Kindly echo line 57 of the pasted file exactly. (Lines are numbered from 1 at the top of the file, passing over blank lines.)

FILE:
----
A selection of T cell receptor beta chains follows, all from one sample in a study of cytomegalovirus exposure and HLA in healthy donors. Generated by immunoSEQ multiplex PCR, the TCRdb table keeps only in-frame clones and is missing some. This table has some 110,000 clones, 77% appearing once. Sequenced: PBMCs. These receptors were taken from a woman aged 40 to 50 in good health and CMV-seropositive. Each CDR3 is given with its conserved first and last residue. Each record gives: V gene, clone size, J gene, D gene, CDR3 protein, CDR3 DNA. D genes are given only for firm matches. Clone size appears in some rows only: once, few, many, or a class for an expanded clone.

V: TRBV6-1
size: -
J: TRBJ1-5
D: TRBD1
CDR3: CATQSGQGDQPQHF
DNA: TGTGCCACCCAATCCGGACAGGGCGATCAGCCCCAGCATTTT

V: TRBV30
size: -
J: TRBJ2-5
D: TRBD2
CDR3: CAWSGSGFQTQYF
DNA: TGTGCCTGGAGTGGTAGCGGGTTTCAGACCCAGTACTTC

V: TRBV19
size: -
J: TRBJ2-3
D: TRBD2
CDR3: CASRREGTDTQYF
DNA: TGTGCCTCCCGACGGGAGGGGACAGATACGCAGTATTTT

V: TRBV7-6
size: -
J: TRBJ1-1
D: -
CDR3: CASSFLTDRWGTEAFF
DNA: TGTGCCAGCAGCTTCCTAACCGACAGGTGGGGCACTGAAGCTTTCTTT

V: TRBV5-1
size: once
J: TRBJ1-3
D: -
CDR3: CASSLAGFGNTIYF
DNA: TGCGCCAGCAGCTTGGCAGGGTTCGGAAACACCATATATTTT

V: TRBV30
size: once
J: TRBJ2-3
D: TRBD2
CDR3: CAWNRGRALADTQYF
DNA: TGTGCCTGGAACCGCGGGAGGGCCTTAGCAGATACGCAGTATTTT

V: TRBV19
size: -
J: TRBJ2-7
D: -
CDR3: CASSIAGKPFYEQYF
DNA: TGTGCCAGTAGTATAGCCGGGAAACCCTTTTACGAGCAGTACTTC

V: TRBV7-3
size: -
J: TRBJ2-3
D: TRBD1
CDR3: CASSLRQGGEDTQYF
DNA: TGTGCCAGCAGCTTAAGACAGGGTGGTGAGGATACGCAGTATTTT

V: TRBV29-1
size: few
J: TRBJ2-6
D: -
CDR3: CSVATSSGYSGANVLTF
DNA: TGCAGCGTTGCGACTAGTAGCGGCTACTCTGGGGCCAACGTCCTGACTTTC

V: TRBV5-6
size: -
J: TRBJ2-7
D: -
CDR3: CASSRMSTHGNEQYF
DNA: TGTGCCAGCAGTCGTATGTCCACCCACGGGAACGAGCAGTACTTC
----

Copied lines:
size: -